In-depth review blog No strict liability for improper share buybacks or dividend payments: directors are “fully protected” if they trust company records, officers or experts in good faith


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In concerning the litigation on the derivatives of the company Chemours, Vice Chancellor Glasscock recently battled an apparent conflict between two provisions of the Delaware General Corporation Law (DGCL) and chose the path that protects directors. Vice-Chancellor Glasscock refused to hold directors strictly responsible for share buybacks or negligent dividends – which would be inconsistent with the general limitation of Delaware directors’ liability to only damages for gross negligence (unless exonerated). ) or breaches of loyalty – and instead applied an “incongruous” provision which grants protection to directors when they rely on company records, officers or experts regarding company surplus available to buy back shares or issue dividends.

Chemours Company shareholders alleged that the share buybacks and dividends should not have been paid because the Chemours Company faced huge environmental liabilities – not recognized under GAAP – so it did not had no business surplus and was in fact insolvent or “on the verge of insolvency” at the time of the allocations. Even though the plaintiffs themselves had received the dividends, they requested under Article 174 of the DGCL to hold the directors strictly responsible for reimbursing the company for the amounts distributed for share buybacks and dividends. The Plaintiffs alleged that the Defendants’ Director at least was negligent in relying on GAAP-based accounting (which they claimed did not require reserves for contingent environmental liabilities) to calculate the excess .

Article 174 of the DGCL provides that, when the company voluntarily or negligently redeems shares or issues dividends when these distributions exceed the surplus of the company, the directors “under whose administration” the violation occurred ” will be jointly and severally liable towards the company, and towards its creditors in the event of dissolution or insolvency, up to all the sums illegally paid, with interest. As Vice-Chancellor Glasscock observed, section 174 “appears to impose strict and joint and several liability on any vicarious director for the negligence of another actor in the business as well as for his own negligence. , and impose as damages the full amount paid even if no real prejudice is caused to the interests of the company in the end.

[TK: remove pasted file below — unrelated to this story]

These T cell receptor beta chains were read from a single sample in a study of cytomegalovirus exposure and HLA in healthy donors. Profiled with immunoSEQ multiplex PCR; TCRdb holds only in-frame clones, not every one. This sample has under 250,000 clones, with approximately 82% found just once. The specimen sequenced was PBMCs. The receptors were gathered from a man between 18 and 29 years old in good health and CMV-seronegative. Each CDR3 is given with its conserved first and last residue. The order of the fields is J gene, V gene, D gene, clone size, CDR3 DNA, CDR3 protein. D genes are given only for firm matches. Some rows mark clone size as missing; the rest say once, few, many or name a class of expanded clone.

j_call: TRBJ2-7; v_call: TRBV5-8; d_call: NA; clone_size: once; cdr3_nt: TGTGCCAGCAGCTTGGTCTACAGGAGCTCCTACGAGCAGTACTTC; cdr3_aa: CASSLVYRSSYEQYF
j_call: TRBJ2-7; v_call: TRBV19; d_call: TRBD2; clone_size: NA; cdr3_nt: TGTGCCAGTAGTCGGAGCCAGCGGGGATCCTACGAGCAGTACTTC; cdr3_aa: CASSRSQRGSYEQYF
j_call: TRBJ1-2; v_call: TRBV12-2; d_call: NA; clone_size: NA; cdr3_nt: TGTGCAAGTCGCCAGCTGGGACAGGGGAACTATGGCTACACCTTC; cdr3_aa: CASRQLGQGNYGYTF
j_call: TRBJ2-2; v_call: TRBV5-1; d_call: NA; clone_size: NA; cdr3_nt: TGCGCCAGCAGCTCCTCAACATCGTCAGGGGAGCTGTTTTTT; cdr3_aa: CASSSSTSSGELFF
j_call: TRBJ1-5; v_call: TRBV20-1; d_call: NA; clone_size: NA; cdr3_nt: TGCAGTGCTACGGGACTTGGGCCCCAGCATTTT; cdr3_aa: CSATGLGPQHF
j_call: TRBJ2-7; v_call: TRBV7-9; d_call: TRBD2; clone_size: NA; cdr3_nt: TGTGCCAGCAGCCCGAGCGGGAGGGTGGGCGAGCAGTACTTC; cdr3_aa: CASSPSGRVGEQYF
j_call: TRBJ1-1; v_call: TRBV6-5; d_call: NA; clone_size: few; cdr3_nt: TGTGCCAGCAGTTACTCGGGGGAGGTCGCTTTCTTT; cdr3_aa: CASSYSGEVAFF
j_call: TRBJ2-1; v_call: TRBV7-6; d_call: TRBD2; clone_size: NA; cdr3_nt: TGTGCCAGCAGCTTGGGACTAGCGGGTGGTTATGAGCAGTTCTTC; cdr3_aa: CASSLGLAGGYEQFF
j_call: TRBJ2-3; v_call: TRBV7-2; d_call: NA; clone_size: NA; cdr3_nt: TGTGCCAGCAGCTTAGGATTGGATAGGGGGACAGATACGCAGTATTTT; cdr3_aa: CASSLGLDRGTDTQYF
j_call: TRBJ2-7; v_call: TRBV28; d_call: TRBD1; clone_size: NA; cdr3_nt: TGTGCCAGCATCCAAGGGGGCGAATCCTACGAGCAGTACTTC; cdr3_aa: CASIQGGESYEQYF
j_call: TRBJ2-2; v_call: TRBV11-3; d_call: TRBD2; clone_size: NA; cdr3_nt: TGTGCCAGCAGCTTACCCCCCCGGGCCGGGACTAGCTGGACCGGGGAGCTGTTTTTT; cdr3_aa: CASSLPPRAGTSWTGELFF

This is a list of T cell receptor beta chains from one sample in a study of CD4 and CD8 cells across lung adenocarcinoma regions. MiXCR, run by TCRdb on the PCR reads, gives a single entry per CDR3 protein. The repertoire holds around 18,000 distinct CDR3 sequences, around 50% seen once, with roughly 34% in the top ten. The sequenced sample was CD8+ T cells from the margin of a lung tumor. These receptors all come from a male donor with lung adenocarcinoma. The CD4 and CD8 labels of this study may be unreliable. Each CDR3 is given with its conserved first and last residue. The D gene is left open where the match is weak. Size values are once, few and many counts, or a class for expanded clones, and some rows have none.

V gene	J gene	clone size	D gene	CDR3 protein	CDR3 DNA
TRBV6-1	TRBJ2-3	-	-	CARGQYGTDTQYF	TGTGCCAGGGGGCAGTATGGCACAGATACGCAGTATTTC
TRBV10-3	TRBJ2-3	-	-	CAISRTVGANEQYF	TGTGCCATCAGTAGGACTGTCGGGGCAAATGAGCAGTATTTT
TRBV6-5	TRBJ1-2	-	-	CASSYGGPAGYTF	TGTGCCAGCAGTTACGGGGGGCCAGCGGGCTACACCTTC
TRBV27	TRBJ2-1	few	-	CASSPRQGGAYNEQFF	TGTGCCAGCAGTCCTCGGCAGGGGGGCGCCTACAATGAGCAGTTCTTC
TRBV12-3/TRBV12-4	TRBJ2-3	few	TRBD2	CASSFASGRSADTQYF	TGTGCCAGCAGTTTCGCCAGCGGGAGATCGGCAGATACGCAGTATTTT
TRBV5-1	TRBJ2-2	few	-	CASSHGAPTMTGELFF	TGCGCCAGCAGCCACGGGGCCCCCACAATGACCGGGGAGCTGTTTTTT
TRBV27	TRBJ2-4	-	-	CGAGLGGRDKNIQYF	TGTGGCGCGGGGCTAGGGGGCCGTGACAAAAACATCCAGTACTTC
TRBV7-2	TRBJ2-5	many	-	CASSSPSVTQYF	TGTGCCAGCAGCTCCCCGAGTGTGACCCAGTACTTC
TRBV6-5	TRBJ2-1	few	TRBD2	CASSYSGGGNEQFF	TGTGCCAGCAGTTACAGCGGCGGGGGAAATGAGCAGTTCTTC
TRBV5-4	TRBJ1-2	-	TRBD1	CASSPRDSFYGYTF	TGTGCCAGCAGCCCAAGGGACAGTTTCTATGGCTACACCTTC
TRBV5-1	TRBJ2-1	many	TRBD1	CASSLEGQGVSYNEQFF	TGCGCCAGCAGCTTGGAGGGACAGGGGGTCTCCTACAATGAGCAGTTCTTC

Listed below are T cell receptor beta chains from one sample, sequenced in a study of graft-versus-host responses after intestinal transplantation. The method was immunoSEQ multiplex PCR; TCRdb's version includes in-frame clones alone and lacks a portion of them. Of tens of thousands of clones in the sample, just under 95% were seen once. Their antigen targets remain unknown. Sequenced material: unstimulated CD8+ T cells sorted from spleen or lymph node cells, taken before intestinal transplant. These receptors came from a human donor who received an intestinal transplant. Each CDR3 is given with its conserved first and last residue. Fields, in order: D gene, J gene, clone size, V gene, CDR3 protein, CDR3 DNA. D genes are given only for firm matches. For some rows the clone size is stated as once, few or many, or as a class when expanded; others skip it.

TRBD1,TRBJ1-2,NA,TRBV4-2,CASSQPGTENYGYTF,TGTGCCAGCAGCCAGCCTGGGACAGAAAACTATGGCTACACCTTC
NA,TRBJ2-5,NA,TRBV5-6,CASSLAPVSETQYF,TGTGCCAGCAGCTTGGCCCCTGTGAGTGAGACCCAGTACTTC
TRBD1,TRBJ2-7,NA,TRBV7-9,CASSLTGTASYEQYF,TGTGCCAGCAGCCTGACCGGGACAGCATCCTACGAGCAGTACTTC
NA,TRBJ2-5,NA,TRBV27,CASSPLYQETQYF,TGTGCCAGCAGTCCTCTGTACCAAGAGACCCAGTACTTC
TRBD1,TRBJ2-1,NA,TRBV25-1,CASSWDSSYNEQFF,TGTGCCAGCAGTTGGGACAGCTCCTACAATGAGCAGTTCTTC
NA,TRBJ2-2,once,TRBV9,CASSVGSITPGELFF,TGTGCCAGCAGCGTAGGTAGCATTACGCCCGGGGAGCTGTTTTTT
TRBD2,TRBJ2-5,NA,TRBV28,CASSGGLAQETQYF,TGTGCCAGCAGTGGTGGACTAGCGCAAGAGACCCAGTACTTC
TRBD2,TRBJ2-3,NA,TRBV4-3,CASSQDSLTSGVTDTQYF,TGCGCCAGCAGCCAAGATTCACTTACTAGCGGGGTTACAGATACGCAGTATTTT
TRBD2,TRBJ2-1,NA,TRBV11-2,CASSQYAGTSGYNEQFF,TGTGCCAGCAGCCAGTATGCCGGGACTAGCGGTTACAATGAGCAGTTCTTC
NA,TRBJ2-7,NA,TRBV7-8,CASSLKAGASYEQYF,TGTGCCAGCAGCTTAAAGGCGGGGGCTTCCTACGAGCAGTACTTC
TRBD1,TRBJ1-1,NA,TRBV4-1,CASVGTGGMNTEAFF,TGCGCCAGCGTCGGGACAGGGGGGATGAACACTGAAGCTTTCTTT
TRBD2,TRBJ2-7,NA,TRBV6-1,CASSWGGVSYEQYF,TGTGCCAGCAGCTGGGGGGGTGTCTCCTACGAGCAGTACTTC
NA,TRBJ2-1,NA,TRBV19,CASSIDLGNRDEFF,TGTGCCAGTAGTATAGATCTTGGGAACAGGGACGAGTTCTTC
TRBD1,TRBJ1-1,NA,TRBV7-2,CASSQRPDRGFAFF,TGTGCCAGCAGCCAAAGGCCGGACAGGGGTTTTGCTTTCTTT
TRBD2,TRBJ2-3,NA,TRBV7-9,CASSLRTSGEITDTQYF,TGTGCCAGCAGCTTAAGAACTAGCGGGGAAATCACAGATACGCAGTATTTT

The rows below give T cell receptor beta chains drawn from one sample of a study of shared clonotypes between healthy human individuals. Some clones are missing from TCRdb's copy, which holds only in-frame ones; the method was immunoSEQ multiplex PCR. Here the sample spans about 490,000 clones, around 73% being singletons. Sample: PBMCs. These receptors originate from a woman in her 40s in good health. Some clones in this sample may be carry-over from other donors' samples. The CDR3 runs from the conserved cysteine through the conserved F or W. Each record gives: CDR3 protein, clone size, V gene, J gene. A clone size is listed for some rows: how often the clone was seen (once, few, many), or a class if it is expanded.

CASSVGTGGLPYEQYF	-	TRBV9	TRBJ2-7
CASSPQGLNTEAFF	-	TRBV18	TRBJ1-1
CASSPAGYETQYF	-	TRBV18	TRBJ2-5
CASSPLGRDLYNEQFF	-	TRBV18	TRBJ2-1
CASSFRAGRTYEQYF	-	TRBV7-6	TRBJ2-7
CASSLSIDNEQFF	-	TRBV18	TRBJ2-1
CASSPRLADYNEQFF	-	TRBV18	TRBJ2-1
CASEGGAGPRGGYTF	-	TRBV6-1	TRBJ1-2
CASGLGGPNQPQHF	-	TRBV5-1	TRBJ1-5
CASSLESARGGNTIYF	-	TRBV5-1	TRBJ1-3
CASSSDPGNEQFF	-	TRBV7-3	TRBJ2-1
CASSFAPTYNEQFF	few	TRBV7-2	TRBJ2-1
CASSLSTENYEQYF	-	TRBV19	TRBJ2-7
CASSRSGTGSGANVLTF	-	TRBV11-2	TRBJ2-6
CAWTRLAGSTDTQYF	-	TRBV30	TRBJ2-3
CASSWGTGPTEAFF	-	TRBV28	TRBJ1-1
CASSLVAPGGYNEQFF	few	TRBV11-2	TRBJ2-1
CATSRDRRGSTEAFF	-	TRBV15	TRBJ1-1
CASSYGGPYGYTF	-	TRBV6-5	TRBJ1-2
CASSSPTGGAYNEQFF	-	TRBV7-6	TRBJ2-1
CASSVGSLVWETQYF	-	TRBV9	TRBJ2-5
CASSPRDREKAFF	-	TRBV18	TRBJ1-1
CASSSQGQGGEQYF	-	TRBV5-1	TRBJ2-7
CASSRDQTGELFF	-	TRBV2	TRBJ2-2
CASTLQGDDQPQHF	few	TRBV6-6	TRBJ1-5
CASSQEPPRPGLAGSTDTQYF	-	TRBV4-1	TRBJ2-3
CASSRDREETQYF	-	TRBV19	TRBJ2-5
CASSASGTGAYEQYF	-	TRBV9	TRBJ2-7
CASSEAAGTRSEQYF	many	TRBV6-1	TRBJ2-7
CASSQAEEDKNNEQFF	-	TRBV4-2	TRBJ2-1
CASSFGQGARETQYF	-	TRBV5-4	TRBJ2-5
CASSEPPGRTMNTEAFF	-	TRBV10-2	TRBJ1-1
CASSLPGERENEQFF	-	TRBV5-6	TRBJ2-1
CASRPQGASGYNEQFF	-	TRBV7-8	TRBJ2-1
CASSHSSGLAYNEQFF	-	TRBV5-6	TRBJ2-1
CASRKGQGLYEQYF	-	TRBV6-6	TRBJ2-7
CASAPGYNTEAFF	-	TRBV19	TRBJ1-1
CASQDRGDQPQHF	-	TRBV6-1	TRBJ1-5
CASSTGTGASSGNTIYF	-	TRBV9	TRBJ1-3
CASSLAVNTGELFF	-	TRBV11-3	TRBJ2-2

Section 172, on the other hand, provides that directors are “fully protected” against liability if they rely in good faith on company records, officers, board committees or other experts. “With regard to the value and amount of the assets, liabilities and / or net profits of the company or any other fact relating to the existence and amount of surplus or other funds from which dividends could be properly declared and paid, or with which the shares of the company could be properly bought or redeemed. Vice-Chancellor Glasscock applied this provision, arguing that section 174 “must be read in conjunction with” section 172.

Vice Chancellor Glasscock dismissed the case on grounds of the futility of the claim, arguing that the plaintiffs had failed to plead specific facts which, if true, imply that the defendants’ director faces a likelihood. substantial liability and would be unable to assess a claim to bring claims on behalf of the company. In particular, Vice-Chancellor Glasscock relied on the fact that the board had discussed environmental responsibilities on several occasions, and the plaintiffs had not alleged any particular facts undermining the board’s confidence in GAAP-based accounting as part of its determinations that share buybacks and dividend payments complied with the DGCL. The Court also ruled that section 172 could be considered at the argument stage — and that the Board’s consultations with management and financial advisers (after receiving submissions on environmental liabilities) determined that they were “fully protected” under section 172 from personal liability under section 174.

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